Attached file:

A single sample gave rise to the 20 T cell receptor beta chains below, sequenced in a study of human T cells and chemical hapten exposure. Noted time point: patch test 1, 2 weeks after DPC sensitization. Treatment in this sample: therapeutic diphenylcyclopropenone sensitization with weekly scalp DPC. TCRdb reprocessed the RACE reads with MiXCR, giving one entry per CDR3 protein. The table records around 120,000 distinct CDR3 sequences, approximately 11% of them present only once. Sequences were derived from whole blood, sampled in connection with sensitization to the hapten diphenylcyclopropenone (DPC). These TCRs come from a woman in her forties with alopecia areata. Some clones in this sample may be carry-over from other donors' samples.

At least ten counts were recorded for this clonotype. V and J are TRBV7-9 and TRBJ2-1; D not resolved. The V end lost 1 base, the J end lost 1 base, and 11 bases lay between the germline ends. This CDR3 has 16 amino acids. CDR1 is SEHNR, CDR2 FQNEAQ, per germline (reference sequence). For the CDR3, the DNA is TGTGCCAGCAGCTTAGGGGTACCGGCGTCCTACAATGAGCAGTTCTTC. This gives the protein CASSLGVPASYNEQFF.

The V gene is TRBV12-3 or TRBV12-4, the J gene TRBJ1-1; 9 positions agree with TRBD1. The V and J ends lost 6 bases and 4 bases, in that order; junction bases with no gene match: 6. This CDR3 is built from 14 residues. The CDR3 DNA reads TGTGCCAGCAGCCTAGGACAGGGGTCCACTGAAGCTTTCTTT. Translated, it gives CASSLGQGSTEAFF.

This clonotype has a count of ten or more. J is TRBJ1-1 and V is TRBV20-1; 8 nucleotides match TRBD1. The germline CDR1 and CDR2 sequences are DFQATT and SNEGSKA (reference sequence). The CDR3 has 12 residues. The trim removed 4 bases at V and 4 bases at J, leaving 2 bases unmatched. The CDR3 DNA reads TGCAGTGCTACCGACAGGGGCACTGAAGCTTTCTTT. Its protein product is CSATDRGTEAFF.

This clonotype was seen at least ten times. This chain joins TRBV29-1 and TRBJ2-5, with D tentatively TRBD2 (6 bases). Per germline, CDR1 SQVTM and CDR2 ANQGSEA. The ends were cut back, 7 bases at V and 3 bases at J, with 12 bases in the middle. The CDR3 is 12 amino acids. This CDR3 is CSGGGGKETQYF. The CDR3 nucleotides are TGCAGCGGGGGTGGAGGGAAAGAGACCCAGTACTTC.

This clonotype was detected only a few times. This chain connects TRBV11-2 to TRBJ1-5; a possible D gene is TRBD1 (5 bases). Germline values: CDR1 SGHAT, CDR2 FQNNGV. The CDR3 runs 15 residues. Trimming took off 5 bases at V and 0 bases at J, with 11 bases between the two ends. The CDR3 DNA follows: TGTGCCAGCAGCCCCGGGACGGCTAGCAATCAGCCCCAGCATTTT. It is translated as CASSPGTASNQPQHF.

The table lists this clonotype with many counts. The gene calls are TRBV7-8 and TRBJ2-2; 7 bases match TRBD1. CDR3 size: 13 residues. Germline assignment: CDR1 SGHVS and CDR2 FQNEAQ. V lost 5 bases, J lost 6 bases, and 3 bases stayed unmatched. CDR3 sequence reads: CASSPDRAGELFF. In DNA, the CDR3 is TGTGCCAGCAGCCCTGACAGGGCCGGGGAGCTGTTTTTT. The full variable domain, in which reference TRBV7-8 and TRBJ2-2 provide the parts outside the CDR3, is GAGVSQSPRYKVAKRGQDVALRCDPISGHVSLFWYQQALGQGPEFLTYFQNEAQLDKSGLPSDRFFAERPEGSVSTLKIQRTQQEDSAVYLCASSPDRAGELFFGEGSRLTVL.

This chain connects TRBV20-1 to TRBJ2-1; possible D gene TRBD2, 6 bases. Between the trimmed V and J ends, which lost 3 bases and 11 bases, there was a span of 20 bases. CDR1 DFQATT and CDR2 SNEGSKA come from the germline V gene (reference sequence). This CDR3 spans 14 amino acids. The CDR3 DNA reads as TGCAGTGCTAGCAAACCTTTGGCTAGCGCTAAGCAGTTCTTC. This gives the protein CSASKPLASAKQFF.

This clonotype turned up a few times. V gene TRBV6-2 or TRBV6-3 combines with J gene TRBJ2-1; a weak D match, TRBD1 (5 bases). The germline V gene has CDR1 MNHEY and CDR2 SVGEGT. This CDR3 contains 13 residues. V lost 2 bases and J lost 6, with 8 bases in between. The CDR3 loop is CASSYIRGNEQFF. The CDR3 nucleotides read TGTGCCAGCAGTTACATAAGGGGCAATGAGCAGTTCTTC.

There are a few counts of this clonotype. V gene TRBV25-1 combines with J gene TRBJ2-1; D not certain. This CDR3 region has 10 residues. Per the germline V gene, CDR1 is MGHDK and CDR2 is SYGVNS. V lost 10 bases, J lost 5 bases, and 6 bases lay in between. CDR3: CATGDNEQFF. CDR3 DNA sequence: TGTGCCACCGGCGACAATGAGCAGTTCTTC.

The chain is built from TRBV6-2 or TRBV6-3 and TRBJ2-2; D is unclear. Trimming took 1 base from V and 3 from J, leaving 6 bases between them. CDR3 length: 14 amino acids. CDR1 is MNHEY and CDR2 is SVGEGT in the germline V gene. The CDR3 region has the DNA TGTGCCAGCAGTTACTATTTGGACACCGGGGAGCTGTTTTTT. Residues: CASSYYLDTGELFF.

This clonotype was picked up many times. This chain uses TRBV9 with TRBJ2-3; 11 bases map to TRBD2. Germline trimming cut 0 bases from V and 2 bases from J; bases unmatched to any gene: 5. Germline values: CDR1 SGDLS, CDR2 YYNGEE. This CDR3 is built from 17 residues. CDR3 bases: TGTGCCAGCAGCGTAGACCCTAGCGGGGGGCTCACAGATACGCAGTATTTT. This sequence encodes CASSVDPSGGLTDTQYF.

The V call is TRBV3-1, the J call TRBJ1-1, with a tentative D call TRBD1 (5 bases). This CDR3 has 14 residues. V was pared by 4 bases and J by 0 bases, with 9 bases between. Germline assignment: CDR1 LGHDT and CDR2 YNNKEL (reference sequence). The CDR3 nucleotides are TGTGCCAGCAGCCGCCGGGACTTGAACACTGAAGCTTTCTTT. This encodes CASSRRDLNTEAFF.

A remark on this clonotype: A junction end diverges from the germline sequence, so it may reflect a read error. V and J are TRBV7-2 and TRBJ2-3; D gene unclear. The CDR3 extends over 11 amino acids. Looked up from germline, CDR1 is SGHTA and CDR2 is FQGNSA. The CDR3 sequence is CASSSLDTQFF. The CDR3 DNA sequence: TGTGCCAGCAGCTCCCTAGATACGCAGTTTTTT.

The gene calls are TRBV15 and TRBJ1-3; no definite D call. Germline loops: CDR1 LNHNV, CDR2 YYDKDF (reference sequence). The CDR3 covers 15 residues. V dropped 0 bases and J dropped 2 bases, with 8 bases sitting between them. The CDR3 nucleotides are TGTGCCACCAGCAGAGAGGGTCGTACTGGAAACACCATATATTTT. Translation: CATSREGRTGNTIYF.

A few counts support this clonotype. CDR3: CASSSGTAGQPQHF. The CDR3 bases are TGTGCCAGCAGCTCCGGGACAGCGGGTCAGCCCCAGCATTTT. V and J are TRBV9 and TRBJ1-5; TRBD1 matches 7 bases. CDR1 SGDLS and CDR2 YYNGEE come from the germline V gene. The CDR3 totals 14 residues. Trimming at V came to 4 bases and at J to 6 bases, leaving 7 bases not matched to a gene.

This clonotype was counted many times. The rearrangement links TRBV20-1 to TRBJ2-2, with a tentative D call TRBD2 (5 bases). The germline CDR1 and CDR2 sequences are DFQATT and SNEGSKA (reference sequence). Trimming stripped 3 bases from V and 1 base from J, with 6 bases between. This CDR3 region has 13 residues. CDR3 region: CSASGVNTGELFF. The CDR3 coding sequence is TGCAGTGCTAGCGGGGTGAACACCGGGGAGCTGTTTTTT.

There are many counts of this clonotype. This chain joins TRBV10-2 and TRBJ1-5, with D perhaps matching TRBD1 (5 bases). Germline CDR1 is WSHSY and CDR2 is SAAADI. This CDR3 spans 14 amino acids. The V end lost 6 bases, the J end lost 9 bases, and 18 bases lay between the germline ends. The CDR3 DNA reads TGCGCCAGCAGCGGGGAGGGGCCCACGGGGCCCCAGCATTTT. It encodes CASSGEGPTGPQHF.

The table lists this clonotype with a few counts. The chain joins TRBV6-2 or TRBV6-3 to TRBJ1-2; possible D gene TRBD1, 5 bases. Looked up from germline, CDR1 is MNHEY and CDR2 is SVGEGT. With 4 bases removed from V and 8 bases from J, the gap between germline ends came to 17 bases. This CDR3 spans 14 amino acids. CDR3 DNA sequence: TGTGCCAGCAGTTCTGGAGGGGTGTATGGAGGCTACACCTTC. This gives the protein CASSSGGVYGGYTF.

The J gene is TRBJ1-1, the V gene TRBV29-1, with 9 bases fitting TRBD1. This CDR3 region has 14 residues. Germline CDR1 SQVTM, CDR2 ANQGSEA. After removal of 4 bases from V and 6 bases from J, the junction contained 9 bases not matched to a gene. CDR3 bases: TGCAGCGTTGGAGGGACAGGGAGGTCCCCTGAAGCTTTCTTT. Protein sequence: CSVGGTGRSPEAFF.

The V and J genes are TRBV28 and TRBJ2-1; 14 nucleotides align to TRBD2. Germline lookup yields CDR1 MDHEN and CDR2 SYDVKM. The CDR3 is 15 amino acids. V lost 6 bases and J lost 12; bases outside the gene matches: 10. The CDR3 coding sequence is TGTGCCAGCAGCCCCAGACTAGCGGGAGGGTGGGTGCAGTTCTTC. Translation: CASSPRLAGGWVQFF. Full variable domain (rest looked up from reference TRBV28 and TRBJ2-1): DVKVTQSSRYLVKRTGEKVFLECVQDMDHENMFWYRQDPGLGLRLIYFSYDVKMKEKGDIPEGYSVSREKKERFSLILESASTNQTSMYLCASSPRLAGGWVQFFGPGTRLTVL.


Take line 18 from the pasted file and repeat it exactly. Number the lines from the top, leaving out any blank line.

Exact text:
There are many counts of this clonotype. This chain joins TRBV10-2 and TRBJ1-5, with D perhaps matching TRBD1 (5 bases). Germline CDR1 is WSHSY and CDR2 is SAAADI. This CDR3 spans 14 amino acids. The V end lost 6 bases, the J end lost 9 bases, and 18 bases lay between the germline ends. The CDR3 DNA reads TGCGCCAGCAGCGGGGAGGGGCCCACGGGGCCCCAGCATTTT. It encodes CASSGEGPTGPQHF.